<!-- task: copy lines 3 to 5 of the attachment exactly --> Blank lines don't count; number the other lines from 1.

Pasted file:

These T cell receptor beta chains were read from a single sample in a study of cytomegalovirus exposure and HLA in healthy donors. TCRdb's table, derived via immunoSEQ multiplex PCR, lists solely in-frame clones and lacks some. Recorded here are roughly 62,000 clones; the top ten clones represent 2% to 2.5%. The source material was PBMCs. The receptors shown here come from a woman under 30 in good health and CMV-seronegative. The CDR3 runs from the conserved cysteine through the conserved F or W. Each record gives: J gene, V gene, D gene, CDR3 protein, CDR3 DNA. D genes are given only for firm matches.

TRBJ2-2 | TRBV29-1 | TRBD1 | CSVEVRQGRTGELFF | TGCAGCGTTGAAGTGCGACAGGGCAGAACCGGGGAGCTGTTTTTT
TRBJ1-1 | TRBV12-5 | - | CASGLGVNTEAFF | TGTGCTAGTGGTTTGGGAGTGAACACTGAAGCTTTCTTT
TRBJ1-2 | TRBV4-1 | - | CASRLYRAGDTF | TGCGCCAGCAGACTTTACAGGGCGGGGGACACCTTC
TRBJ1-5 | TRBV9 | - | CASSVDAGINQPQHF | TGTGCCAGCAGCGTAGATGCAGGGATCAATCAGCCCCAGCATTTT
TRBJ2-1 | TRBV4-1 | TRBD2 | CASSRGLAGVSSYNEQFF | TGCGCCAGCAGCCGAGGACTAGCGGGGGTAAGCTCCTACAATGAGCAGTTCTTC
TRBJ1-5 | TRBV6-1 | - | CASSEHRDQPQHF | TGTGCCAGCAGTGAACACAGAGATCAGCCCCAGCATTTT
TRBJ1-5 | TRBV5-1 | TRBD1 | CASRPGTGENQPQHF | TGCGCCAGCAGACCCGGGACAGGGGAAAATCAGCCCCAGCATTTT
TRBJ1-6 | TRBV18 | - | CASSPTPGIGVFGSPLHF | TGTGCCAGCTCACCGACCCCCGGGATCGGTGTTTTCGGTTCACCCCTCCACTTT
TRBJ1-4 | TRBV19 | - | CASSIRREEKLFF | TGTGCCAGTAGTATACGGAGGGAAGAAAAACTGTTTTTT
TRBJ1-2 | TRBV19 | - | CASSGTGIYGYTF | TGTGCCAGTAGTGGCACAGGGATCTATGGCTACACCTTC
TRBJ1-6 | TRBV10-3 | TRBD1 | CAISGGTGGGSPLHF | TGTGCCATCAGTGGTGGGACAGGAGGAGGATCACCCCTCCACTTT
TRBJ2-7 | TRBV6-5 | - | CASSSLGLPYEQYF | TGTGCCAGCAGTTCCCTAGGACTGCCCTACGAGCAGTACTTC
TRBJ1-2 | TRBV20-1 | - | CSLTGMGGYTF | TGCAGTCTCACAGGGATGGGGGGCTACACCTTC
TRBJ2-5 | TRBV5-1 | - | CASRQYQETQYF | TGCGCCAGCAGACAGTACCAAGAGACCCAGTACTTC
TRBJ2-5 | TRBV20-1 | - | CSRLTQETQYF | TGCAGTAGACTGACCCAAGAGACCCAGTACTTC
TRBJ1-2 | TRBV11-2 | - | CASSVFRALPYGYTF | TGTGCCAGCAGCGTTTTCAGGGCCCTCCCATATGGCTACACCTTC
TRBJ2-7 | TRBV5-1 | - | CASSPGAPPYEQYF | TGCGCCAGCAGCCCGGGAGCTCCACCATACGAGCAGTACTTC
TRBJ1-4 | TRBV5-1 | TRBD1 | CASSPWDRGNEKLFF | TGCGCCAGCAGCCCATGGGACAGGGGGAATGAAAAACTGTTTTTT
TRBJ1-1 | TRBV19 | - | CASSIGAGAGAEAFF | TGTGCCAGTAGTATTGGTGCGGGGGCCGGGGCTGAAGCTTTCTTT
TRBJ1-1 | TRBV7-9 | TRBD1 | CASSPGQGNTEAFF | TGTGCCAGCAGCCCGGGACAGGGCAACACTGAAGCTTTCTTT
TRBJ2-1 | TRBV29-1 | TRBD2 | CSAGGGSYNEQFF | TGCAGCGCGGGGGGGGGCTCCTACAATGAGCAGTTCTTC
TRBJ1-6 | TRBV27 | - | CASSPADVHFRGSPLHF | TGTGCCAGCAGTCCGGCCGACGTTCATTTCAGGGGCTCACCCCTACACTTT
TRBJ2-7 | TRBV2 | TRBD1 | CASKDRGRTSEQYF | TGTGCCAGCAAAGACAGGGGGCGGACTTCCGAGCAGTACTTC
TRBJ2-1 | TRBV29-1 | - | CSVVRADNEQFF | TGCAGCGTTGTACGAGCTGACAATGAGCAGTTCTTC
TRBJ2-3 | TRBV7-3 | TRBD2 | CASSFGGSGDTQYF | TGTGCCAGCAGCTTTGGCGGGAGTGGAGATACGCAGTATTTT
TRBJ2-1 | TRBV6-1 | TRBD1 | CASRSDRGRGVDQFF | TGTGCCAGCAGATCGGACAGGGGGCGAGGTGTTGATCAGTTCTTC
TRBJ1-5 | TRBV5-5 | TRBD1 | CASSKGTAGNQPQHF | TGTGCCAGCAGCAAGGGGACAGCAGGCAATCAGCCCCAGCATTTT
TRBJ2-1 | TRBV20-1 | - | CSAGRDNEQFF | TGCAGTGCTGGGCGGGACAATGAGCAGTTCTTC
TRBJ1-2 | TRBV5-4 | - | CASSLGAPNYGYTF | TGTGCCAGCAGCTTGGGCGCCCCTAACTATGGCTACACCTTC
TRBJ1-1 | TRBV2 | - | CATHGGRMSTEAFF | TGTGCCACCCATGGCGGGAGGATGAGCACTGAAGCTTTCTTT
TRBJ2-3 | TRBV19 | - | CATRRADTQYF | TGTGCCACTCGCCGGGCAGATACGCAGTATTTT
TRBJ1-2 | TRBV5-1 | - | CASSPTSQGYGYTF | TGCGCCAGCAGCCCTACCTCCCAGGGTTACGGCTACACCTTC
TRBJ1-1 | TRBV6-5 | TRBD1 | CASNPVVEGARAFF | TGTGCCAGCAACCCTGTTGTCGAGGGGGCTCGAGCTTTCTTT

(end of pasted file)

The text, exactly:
TRBJ1-1 | TRBV12-5 | - | CASGLGVNTEAFF | TGTGCTAGTGGTTTGGGAGTGAACACTGAAGCTTTCTTT
TRBJ1-2 | TRBV4-1 | - | CASRLYRAGDTF | TGCGCCAGCAGACTTTACAGGGCGGGGGACACCTTC
TRBJ1-5 | TRBV9 | - | CASSVDAGINQPQHF | TGTGCCAGCAGCGTAGATGCAGGGATCAATCAGCCCCAGCATTTT